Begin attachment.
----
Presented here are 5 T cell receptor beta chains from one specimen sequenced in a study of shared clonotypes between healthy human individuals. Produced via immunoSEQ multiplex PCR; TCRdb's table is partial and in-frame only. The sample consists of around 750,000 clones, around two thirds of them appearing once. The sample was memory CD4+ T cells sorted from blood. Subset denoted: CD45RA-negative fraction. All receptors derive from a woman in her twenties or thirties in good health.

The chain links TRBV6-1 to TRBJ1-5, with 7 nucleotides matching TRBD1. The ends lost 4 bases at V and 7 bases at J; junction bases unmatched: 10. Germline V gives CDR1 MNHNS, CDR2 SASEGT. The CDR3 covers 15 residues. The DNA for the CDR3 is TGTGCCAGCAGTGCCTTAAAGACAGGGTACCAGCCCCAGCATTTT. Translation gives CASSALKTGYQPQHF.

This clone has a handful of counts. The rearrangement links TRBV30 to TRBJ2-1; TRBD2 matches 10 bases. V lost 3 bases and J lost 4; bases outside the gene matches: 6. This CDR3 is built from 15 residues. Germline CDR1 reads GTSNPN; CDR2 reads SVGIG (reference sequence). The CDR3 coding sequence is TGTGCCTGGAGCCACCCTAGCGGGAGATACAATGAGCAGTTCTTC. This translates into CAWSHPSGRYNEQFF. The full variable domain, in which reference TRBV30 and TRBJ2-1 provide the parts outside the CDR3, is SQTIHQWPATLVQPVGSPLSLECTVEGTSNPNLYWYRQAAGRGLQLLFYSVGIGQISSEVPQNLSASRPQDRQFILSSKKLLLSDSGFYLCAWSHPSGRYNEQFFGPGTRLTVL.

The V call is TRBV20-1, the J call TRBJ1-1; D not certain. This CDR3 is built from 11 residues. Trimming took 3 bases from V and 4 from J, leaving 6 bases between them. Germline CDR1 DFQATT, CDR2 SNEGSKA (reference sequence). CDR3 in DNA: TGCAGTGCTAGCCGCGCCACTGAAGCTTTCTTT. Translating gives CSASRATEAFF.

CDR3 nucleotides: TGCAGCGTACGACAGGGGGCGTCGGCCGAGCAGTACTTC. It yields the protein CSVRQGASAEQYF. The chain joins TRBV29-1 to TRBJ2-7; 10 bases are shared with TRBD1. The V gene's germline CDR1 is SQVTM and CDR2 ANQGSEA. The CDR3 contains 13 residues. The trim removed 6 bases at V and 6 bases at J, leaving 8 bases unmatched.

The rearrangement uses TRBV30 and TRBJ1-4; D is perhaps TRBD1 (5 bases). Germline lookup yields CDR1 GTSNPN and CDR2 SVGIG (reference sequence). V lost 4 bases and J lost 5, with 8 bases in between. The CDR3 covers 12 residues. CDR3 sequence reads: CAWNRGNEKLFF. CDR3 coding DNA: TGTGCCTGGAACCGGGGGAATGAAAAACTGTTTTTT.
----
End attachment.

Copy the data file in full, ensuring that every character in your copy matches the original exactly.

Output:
Presented here are 5 T cell receptor beta chains from one specimen sequenced in a study of shared clonotypes between healthy human individuals. Produced via immunoSEQ multiplex PCR; TCRdb's table is partial and in-frame only. The sample consists of around 750,000 clones, around two thirds of them appearing once. The sample was memory CD4+ T cells sorted from blood. Subset denoted: CD45RA-negative fraction. All receptors derive from a woman in her twenties or thirties in good health.

The chain links TRBV6-1 to TRBJ1-5, with 7 nucleotides matching TRBD1. The ends lost 4 bases at V and 7 bases at J; junction bases unmatched: 10. Germline V gives CDR1 MNHNS, CDR2 SASEGT. The CDR3 covers 15 residues. The DNA for the CDR3 is TGTGCCAGCAGTGCCTTAAAGACAGGGTACCAGCCCCAGCATTTT. Translation gives CASSALKTGYQPQHF.

This clone has a handful of counts. The rearrangement links TRBV30 to TRBJ2-1; TRBD2 matches 10 bases. V lost 3 bases and J lost 4; bases outside the gene matches: 6. This CDR3 is built from 15 residues. Germline CDR1 reads GTSNPN; CDR2 reads SVGIG (reference sequence). The CDR3 coding sequence is TGTGCCTGGAGCCACCCTAGCGGGAGATACAATGAGCAGTTCTTC. This translates into CAWSHPSGRYNEQFF. The full variable domain, in which reference TRBV30 and TRBJ2-1 provide the parts outside the CDR3, is SQTIHQWPATLVQPVGSPLSLECTVEGTSNPNLYWYRQAAGRGLQLLFYSVGIGQISSEVPQNLSASRPQDRQFILSSKKLLLSDSGFYLCAWSHPSGRYNEQFFGPGTRLTVL.

The V call is TRBV20-1, the J call TRBJ1-1; D not certain. This CDR3 is built from 11 residues. Trimming took 3 bases from V and 4 from J, leaving 6 bases between them. Germline CDR1 DFQATT, CDR2 SNEGSKA (reference sequence). CDR3 in DNA: TGCAGTGCTAGCCGCGCCACTGAAGCTTTCTTT. Translating gives CSASRATEAFF.

CDR3 nucleotides: TGCAGCGTACGACAGGGGGCGTCGGCCGAGCAGTACTTC. It yields the protein CSVRQGASAEQYF. The chain joins TRBV29-1 to TRBJ2-7; 10 bases are shared with TRBD1. The V gene's germline CDR1 is SQVTM and CDR2 ANQGSEA. The CDR3 contains 13 residues. The trim removed 6 bases at V and 6 bases at J, leaving 8 bases unmatched.

The rearrangement uses TRBV30 and TRBJ1-4; D is perhaps TRBD1 (5 bases). Germline lookup yields CDR1 GTSNPN and CDR2 SVGIG (reference sequence). V lost 4 bases and J lost 5, with 8 bases in between. The CDR3 covers 12 residues. CDR3 sequence reads: CAWNRGNEKLFF. CDR3 coding DNA: TGTGCCTGGAACCGGGGGAATGAAAAACTGTTTTTT.